A Houston dog boarding facility is responding to claims that it lost one dog and killed another within a 48-hour time period.

City Canine says the families of those two dogs are partly to blame. According to the facility, the incidents are not related in any way.

KHOU 11 News broke the story Wednesday, featuring Carissa and Robert Wojehowski, whose German Shepherd Luxor went missing during a stay at the facility.

The Wojehowskis say they searched for their dog for two weeks until a man claiming to be a former employee told them their dog actually died at the facility.

They were heartbroken.

On Thursday, the owner of an English bulldog that died at City Canine decided to speak out.

Ryan Ciarrocchi said he trusted City Canine to watch after his dog named Phil.

He claims he didn’t find out Phil had died until he showed up at the facility to get his dog.

“The owner came driving up and took me inside the fence and told me I have no way to explain this, but Phil’s dead,” recalled Ciarrocchi.

Ciarrocchi claims the owner admitted something to him.

“He said, I’ve been having issues with the AC all day. I’m trying to get it fixed. When I went into the room it was really hot where the body was,” explained Ciarrocchi.

The facility said that is not true and points to an “inconclusive” necropsy performed at Texas A&M.

Ciarrocchi said he is convinced that the remains may have been tampered with.

The facility would not comment when our report first aired.

However, the owners have since had a change of heart. City Canine released the following statement Thursday:

“CityCanine wishes to express our deepest sympathies and regrets for the loss of the dogs mentioned in your recent news story.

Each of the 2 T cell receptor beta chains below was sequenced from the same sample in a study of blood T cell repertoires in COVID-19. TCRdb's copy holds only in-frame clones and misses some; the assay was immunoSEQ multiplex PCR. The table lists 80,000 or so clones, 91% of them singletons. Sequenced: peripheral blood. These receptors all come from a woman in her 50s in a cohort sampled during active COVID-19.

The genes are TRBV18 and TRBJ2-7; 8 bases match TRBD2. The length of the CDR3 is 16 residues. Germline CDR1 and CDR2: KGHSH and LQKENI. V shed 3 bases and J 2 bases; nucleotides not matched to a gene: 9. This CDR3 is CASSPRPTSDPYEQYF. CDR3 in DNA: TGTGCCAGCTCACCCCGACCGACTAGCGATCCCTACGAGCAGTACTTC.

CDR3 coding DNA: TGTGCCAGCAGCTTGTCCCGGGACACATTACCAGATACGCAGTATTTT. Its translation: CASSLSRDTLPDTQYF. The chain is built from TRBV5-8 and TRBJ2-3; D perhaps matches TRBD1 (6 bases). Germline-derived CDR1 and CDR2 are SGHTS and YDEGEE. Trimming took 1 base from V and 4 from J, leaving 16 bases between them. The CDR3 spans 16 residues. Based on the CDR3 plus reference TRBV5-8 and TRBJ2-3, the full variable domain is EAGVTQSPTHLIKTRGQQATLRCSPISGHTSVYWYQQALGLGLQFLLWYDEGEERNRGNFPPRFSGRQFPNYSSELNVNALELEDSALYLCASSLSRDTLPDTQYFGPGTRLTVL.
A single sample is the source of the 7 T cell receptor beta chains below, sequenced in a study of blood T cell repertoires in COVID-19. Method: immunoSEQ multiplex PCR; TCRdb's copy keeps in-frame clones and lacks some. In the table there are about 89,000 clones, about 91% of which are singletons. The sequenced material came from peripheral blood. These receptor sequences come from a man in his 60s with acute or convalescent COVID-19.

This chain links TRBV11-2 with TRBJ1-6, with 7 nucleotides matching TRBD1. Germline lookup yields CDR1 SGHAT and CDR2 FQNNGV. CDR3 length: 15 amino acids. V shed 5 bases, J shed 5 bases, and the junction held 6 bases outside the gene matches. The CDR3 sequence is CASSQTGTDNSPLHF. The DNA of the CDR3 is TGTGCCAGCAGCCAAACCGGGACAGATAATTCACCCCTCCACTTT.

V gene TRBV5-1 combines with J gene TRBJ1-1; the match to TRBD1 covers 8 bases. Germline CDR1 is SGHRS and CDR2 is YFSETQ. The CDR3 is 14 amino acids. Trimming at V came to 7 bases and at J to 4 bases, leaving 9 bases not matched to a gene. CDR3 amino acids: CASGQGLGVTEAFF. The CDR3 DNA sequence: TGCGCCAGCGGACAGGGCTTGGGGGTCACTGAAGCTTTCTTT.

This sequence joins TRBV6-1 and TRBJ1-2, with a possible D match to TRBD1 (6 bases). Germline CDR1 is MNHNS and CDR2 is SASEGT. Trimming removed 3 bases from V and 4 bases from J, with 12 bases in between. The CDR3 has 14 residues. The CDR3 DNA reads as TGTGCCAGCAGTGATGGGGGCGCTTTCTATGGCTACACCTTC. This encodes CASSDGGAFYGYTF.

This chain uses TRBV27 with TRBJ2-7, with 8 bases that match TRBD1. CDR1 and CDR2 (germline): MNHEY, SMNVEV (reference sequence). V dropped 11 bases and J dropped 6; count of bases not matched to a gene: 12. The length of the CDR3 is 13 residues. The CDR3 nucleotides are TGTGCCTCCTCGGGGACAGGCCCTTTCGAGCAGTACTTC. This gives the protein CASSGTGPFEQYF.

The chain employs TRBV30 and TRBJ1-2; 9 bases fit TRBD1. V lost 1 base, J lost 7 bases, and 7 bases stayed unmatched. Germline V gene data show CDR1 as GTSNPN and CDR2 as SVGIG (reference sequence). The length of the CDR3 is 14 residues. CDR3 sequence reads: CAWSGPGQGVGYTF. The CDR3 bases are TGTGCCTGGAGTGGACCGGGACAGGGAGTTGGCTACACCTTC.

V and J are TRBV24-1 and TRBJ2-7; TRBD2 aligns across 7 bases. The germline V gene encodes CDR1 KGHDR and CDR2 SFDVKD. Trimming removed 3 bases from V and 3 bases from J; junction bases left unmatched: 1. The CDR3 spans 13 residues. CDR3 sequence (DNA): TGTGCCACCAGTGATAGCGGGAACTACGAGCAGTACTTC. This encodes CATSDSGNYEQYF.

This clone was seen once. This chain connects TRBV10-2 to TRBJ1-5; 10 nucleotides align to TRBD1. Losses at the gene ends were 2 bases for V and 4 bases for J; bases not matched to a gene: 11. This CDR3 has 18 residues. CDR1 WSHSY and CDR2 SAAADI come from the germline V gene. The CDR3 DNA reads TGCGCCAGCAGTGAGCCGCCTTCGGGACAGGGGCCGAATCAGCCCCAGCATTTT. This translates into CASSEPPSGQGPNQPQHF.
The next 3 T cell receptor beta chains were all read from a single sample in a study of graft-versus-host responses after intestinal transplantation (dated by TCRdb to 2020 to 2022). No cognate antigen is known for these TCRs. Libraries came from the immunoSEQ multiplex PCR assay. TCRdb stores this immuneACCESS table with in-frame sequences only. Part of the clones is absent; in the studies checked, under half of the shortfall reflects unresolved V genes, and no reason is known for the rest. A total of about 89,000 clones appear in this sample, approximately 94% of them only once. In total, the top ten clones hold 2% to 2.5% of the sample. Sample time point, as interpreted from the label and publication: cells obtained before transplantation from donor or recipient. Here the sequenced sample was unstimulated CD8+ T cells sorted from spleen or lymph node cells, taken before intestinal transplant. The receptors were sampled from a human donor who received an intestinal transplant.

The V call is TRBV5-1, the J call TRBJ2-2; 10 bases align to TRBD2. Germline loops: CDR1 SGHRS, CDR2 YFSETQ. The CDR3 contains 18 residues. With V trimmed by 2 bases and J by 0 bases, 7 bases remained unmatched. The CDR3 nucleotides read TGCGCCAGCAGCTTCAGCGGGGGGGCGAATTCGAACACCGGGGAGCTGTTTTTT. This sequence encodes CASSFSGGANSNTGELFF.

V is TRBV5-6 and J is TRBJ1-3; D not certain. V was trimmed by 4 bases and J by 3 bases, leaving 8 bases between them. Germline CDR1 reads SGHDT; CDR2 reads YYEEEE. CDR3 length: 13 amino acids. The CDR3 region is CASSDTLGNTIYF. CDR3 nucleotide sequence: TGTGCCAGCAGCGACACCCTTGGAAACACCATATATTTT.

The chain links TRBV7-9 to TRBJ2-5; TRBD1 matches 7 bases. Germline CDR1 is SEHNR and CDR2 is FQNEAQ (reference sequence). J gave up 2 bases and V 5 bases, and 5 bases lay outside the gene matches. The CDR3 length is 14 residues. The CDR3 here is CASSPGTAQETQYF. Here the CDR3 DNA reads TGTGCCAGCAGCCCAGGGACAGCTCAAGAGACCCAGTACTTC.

We train about five hundred dogs every year, and have been in operation for over ten years. We have never had a situation like this occur...needless to say, it has shaken us to our foundation. that said, there are several factual errors in your report that need to be set straight. First, and most importantly, the death of Phil (the English Bulldog) was through no fault on our part.

Phil was brought to us for boarding; we were instructed to keep him active as he was quite obese. (The breed standard for English Bulldogs is 50 pounds. Phil weighed in at 66 pounds.) Phil was not a puppy: he was a 3-4 year old under-exercised, over-weight adult dog. The necropsy report done by the vets at A&M found cause of death to be inclusive...certainly, there was no finding of dehydration or heat exhaustion.

With respect to Luxor, as far as we know, he is alive somewhere in our neighborhood. We continue to search for him, but locating him has been complicated by the fact that his owners hadn't microchipped him. Rob and Carissa have been long-time clients; in fact, we were asked by them to be put in their wills to care for Luxor if anything were to happen to them. The fact that such a long-term relationship with such good clients has come to this is crushing to us.

These events have prompted several changes here at CityCanine: first, any English Bulldog, Pug, or French Bulldog that comes here must have a vet's release. Second: ALL dogs must be chipped. Some parties, it would seem, are trying hard to sensationalize this situation. The situation is not sensational: it's tragic. And we are determined that it doesn't happen again.”